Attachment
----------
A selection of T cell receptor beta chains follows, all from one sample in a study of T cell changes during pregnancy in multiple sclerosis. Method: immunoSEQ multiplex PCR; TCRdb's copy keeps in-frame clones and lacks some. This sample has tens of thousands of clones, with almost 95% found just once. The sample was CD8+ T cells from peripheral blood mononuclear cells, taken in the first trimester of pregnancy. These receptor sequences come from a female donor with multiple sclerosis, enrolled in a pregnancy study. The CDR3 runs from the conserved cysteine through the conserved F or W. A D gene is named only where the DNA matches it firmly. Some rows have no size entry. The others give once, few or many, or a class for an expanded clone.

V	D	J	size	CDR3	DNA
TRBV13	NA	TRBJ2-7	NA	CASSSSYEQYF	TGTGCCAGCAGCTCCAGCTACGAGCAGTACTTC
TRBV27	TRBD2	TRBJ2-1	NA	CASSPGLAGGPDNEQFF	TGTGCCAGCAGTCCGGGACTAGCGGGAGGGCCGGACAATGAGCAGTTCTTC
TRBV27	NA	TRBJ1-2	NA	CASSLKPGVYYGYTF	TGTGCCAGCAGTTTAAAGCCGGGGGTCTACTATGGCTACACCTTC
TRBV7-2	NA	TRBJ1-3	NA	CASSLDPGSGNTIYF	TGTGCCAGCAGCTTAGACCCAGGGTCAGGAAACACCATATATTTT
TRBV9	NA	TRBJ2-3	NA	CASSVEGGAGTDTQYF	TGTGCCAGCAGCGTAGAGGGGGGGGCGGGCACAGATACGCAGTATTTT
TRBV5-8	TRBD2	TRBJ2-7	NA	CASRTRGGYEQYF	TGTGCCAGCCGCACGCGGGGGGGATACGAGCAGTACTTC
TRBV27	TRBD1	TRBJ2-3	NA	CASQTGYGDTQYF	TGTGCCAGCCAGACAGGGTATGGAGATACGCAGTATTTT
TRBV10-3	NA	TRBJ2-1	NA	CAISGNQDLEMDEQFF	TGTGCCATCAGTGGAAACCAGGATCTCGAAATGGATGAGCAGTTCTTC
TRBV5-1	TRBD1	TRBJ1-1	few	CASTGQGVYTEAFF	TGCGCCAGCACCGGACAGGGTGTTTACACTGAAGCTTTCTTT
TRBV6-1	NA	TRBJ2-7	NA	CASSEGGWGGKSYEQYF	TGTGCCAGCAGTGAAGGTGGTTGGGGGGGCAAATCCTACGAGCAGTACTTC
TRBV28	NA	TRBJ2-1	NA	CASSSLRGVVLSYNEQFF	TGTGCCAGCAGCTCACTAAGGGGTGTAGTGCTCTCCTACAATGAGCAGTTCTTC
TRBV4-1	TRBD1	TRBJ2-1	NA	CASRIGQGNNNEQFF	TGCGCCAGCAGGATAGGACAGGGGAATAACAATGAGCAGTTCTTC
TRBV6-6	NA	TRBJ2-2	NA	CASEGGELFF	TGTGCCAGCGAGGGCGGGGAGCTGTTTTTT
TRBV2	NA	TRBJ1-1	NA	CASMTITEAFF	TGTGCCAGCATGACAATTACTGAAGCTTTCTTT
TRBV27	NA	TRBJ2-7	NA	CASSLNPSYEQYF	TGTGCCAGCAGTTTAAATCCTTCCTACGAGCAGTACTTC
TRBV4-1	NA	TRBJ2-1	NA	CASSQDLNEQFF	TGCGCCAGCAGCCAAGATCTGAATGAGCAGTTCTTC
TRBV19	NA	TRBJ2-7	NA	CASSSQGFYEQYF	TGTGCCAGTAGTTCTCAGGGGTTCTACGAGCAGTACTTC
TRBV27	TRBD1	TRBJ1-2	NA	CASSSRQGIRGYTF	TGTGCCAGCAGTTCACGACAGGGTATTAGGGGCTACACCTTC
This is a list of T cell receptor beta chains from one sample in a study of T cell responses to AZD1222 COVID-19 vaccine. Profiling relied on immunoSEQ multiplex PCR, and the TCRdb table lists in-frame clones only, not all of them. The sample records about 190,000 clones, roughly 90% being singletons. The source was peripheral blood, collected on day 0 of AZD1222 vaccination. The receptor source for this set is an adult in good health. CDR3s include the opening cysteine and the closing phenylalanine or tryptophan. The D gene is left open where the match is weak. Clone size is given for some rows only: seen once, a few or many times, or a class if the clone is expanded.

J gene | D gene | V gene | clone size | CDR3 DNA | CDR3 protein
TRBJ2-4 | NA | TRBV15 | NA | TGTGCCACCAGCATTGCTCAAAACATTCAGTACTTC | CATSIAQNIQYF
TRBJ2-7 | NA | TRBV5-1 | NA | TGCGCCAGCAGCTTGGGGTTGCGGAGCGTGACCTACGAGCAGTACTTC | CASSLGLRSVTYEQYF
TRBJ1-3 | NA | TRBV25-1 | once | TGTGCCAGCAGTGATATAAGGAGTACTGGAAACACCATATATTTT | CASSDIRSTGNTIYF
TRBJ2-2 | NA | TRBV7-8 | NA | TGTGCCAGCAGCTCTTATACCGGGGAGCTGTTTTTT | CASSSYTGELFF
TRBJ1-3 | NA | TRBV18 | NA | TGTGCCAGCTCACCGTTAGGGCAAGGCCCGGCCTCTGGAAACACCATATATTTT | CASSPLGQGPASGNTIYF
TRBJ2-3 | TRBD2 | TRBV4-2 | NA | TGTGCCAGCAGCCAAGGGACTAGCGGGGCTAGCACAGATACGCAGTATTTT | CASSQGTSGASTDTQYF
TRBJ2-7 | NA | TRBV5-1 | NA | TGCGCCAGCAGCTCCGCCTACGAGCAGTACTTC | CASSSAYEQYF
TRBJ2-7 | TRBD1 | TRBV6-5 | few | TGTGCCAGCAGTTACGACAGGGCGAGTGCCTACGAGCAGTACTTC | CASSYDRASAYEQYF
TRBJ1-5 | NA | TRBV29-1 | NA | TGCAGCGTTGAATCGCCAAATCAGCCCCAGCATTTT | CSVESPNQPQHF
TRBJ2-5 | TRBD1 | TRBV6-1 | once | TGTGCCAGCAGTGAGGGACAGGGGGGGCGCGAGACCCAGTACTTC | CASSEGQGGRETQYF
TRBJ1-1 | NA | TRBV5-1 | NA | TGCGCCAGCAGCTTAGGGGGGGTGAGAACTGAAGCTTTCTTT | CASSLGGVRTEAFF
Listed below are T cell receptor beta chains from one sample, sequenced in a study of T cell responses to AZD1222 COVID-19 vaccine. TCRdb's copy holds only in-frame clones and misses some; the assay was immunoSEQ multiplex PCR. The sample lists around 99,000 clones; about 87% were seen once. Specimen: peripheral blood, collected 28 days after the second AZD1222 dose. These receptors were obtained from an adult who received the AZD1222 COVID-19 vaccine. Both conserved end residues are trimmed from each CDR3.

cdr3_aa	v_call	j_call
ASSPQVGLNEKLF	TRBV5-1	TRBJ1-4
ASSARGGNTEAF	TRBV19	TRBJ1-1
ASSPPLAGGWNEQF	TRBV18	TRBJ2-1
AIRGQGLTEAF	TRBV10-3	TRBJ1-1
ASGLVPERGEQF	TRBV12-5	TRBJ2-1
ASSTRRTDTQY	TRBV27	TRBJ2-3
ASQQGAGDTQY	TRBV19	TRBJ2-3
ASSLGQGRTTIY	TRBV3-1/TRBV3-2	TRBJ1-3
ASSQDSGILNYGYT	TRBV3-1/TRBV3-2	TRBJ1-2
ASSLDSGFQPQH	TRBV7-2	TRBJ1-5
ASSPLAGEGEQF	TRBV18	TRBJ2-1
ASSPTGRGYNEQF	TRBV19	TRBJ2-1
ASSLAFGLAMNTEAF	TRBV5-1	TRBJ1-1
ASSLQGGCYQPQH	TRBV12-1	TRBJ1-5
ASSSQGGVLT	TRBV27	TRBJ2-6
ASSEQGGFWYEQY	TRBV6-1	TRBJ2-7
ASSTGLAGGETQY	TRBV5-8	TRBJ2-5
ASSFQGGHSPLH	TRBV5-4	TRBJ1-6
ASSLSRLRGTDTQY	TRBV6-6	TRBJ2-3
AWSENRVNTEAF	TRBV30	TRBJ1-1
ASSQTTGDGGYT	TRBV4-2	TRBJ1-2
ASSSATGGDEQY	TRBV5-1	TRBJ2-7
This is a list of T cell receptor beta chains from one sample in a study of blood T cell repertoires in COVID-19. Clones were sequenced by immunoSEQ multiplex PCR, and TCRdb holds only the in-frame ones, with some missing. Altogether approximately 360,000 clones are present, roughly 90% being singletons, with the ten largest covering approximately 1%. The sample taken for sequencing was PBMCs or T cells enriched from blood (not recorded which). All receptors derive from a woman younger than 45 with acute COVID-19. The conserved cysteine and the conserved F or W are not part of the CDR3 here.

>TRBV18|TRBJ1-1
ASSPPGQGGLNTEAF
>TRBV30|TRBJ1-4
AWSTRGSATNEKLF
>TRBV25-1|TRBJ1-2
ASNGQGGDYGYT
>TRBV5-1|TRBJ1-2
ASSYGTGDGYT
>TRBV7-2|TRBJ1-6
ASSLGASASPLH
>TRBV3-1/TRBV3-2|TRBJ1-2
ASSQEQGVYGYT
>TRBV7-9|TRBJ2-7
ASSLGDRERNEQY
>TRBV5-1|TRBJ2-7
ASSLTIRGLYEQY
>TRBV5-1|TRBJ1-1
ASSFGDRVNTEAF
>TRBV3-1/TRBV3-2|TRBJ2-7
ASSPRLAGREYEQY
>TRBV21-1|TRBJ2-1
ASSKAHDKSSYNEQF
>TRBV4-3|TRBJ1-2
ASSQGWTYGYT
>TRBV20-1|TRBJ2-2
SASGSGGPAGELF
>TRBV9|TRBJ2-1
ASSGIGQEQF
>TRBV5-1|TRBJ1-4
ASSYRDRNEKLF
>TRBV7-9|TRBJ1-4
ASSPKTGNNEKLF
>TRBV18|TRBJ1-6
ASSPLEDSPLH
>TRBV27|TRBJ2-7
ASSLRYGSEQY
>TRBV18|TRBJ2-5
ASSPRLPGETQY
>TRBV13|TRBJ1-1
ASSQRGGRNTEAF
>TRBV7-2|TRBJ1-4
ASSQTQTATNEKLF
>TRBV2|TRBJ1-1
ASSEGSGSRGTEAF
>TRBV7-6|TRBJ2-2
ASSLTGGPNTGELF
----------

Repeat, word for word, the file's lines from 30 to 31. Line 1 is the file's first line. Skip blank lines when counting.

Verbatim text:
TRBJ2-7 | TRBD1 | TRBV6-5 | few | TGTGCCAGCAGTTACGACAGGGCGAGTGCCTACGAGCAGTACTTC | CASSYDRASAYEQYF
TRBJ1-5 | NA | TRBV29-1 | NA | TGCAGCGTTGAATCGCCAAATCAGCCCCAGCATTTT | CSVESPNQPQHF